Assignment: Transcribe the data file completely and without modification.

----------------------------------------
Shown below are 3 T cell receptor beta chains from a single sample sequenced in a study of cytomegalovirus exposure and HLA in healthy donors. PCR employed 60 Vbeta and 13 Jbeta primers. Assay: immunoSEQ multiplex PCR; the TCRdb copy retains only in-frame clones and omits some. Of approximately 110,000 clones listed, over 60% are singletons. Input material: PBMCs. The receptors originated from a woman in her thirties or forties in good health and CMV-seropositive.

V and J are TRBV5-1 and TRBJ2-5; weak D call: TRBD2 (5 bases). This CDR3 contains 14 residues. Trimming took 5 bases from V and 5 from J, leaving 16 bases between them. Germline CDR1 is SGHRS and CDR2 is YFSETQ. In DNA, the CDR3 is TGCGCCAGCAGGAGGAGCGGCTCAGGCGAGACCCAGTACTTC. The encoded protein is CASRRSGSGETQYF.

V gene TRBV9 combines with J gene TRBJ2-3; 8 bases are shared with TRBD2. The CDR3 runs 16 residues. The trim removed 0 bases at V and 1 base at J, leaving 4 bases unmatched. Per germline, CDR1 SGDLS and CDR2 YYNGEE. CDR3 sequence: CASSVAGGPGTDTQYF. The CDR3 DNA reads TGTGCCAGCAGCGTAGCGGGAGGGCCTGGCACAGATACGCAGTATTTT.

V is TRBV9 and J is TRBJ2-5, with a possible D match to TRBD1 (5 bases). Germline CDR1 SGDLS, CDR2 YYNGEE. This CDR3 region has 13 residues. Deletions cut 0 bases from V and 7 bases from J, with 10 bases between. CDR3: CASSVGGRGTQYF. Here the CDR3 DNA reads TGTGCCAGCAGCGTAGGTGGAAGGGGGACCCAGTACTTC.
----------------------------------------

Shown below are 3 T cell receptor beta chains from a single sample sequenced in a study of cytomegalovirus exposure and HLA in healthy donors. PCR employed 60 Vbeta and 13 Jbeta primers. Assay: immunoSEQ multiplex PCR; the TCRdb copy retains only in-frame clones and omits some. Of approximately 110,000 clones listed, over 60% are singletons. Input material: PBMCs. The receptors originated from a woman in her thirties or forties in good health and CMV-seropositive.

V and J are TRBV5-1 and TRBJ2-5; weak D call: TRBD2 (5 bases). This CDR3 contains 14 residues. Trimming took 5 bases from V and 5 from J, leaving 16 bases between them. Germline CDR1 is SGHRS and CDR2 is YFSETQ. In DNA, the CDR3 is TGCGCCAGCAGGAGGAGCGGCTCAGGCGAGACCCAGTACTTC. The encoded protein is CASRRSGSGETQYF.

V gene TRBV9 combines with J gene TRBJ2-3; 8 bases are shared with TRBD2. The CDR3 runs 16 residues. The trim removed 0 bases at V and 1 base at J, leaving 4 bases unmatched. Per germline, CDR1 SGDLS and CDR2 YYNGEE. CDR3 sequence: CASSVAGGPGTDTQYF. The CDR3 DNA reads TGTGCCAGCAGCGTAGCGGGAGGGCCTGGCACAGATACGCAGTATTTT.

V is TRBV9 and J is TRBJ2-5, with a possible D match to TRBD1 (5 bases). Germline CDR1 SGDLS, CDR2 YYNGEE. This CDR3 region has 13 residues. Deletions cut 0 bases from V and 7 bases from J, with 10 bases between. CDR3: CASSVGGRGTQYF. Here the CDR3 DNA reads TGTGCCAGCAGCGTAGGTGGAAGGGGGACCCAGTACTTC.